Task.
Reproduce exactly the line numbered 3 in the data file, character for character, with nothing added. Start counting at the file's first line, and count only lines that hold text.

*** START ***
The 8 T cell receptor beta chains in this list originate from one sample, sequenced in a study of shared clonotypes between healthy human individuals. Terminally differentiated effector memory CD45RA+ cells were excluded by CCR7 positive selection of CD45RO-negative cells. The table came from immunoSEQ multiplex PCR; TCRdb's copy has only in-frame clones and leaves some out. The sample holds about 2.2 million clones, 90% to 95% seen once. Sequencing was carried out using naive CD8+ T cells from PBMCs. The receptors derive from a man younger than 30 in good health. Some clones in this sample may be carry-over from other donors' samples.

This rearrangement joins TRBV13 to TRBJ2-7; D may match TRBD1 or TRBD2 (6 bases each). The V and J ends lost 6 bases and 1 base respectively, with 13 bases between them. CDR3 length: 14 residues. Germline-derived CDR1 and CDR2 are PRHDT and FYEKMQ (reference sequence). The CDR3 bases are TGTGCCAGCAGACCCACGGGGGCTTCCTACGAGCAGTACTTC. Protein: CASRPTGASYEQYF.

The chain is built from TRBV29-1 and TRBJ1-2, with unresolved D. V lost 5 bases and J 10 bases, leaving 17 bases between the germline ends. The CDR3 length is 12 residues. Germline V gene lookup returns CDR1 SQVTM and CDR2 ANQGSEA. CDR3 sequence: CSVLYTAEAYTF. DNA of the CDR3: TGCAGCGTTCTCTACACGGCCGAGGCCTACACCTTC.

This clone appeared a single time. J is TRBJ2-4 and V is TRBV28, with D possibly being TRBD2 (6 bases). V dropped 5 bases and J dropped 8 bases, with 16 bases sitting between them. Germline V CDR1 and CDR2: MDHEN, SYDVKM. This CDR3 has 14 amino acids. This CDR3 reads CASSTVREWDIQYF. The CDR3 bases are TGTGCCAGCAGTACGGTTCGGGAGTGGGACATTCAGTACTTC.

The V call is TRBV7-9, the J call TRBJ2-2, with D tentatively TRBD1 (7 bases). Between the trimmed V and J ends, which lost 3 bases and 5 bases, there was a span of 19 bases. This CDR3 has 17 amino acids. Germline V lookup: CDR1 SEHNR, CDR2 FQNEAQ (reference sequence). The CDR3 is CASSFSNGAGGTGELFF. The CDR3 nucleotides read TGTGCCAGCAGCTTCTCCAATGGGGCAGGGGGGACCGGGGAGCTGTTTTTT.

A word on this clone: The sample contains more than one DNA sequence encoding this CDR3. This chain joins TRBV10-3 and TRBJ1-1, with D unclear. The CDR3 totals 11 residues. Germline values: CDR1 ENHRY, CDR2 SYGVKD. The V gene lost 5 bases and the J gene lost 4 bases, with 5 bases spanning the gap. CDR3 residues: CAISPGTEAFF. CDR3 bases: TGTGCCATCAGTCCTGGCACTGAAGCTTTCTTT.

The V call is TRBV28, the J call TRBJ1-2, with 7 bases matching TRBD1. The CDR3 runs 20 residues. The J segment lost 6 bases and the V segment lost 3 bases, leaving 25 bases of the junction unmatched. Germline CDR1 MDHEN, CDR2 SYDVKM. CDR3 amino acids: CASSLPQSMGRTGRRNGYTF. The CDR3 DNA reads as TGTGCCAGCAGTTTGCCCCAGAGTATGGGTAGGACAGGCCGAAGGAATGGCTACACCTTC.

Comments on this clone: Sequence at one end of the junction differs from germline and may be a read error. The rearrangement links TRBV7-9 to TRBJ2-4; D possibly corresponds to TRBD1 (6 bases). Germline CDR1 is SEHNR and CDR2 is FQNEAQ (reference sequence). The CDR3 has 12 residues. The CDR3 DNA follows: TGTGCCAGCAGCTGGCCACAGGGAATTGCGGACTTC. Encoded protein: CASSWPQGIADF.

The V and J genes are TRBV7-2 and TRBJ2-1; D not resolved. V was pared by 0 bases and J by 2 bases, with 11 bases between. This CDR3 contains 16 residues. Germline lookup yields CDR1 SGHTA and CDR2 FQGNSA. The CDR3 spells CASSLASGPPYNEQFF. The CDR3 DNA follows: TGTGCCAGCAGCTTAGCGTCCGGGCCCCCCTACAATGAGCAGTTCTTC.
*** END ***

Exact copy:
The chain is built from TRBV29-1 and TRBJ1-2, with unresolved D. V lost 5 bases and J 10 bases, leaving 17 bases between the germline ends. The CDR3 length is 12 residues. Germline V gene lookup returns CDR1 SQVTM and CDR2 ANQGSEA. CDR3 sequence: CSVLYTAEAYTF. DNA of the CDR3: TGCAGCGTTCTCTACACGGCCGAGGCCTACACCTTC.